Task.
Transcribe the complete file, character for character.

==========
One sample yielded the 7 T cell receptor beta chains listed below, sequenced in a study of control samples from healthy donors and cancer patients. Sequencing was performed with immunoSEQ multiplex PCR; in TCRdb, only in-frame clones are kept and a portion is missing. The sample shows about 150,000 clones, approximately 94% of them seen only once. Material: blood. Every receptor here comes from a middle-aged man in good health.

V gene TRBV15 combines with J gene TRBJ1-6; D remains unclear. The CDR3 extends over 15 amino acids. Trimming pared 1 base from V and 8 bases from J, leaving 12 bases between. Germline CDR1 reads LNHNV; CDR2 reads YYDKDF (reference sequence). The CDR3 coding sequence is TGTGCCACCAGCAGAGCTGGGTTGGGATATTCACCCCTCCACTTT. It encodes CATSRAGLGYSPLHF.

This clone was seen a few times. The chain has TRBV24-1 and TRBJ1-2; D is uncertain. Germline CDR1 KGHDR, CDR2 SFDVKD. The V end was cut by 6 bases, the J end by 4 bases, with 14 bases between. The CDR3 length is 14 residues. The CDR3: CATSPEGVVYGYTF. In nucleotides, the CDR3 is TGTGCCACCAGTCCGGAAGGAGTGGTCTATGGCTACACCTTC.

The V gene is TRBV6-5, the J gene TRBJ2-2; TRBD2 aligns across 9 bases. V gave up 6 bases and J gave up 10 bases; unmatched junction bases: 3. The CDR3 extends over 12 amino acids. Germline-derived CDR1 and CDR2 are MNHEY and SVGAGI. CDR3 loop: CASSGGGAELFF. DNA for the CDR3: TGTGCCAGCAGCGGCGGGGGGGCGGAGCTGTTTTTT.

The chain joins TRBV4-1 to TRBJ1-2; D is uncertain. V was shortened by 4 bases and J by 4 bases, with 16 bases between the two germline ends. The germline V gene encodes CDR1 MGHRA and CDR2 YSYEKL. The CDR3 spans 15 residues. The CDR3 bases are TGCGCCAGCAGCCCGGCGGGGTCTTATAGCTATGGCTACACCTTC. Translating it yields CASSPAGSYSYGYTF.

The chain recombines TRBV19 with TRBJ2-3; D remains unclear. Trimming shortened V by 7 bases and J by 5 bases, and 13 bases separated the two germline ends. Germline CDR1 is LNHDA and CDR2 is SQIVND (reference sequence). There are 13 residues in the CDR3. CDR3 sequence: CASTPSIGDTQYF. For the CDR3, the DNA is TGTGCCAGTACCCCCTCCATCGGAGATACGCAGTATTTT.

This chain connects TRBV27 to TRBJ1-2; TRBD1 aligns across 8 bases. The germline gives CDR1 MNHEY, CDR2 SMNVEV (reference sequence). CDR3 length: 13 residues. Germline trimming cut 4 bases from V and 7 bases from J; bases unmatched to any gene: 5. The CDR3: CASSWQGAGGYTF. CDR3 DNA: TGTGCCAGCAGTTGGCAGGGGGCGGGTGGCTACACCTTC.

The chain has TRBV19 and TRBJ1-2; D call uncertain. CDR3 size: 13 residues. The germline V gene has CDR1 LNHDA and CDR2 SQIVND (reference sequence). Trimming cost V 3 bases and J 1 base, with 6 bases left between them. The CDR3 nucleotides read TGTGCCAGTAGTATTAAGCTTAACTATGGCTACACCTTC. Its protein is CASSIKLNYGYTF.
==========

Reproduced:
One sample yielded the 7 T cell receptor beta chains listed below, sequenced in a study of control samples from healthy donors and cancer patients. Sequencing was performed with immunoSEQ multiplex PCR; in TCRdb, only in-frame clones are kept and a portion is missing. The sample shows about 150,000 clones, approximately 94% of them seen only once. Material: blood. Every receptor here comes from a middle-aged man in good health.

V gene TRBV15 combines with J gene TRBJ1-6; D remains unclear. The CDR3 extends over 15 amino acids. Trimming pared 1 base from V and 8 bases from J, leaving 12 bases between. Germline CDR1 reads LNHNV; CDR2 reads YYDKDF (reference sequence). The CDR3 coding sequence is TGTGCCACCAGCAGAGCTGGGTTGGGATATTCACCCCTCCACTTT. It encodes CATSRAGLGYSPLHF.

This clone was seen a few times. The chain has TRBV24-1 and TRBJ1-2; D is uncertain. Germline CDR1 KGHDR, CDR2 SFDVKD. The V end was cut by 6 bases, the J end by 4 bases, with 14 bases between. The CDR3 length is 14 residues. The CDR3: CATSPEGVVYGYTF. In nucleotides, the CDR3 is TGTGCCACCAGTCCGGAAGGAGTGGTCTATGGCTACACCTTC.

The V gene is TRBV6-5, the J gene TRBJ2-2; TRBD2 aligns across 9 bases. V gave up 6 bases and J gave up 10 bases; unmatched junction bases: 3. The CDR3 extends over 12 amino acids. Germline-derived CDR1 and CDR2 are MNHEY and SVGAGI. CDR3 loop: CASSGGGAELFF. DNA for the CDR3: TGTGCCAGCAGCGGCGGGGGGGCGGAGCTGTTTTTT.

The chain joins TRBV4-1 to TRBJ1-2; D is uncertain. V was shortened by 4 bases and J by 4 bases, with 16 bases between the two germline ends. The germline V gene encodes CDR1 MGHRA and CDR2 YSYEKL. The CDR3 spans 15 residues. The CDR3 bases are TGCGCCAGCAGCCCGGCGGGGTCTTATAGCTATGGCTACACCTTC. Translating it yields CASSPAGSYSYGYTF.

The chain recombines TRBV19 with TRBJ2-3; D remains unclear. Trimming shortened V by 7 bases and J by 5 bases, and 13 bases separated the two germline ends. Germline CDR1 is LNHDA and CDR2 is SQIVND (reference sequence). There are 13 residues in the CDR3. CDR3 sequence: CASTPSIGDTQYF. For the CDR3, the DNA is TGTGCCAGTACCCCCTCCATCGGAGATACGCAGTATTTT.

This chain connects TRBV27 to TRBJ1-2; TRBD1 aligns across 8 bases. The germline gives CDR1 MNHEY, CDR2 SMNVEV (reference sequence). CDR3 length: 13 residues. Germline trimming cut 4 bases from V and 7 bases from J; bases unmatched to any gene: 5. The CDR3: CASSWQGAGGYTF. CDR3 DNA: TGTGCCAGCAGTTGGCAGGGGGCGGGTGGCTACACCTTC.

The chain has TRBV19 and TRBJ1-2; D call uncertain. CDR3 size: 13 residues. The germline V gene has CDR1 LNHDA and CDR2 SQIVND (reference sequence). Trimming cost V 3 bases and J 1 base, with 6 bases left between them. The CDR3 nucleotides read TGTGCCAGTAGTATTAAGCTTAACTATGGCTACACCTTC. Its protein is CASSIKLNYGYTF.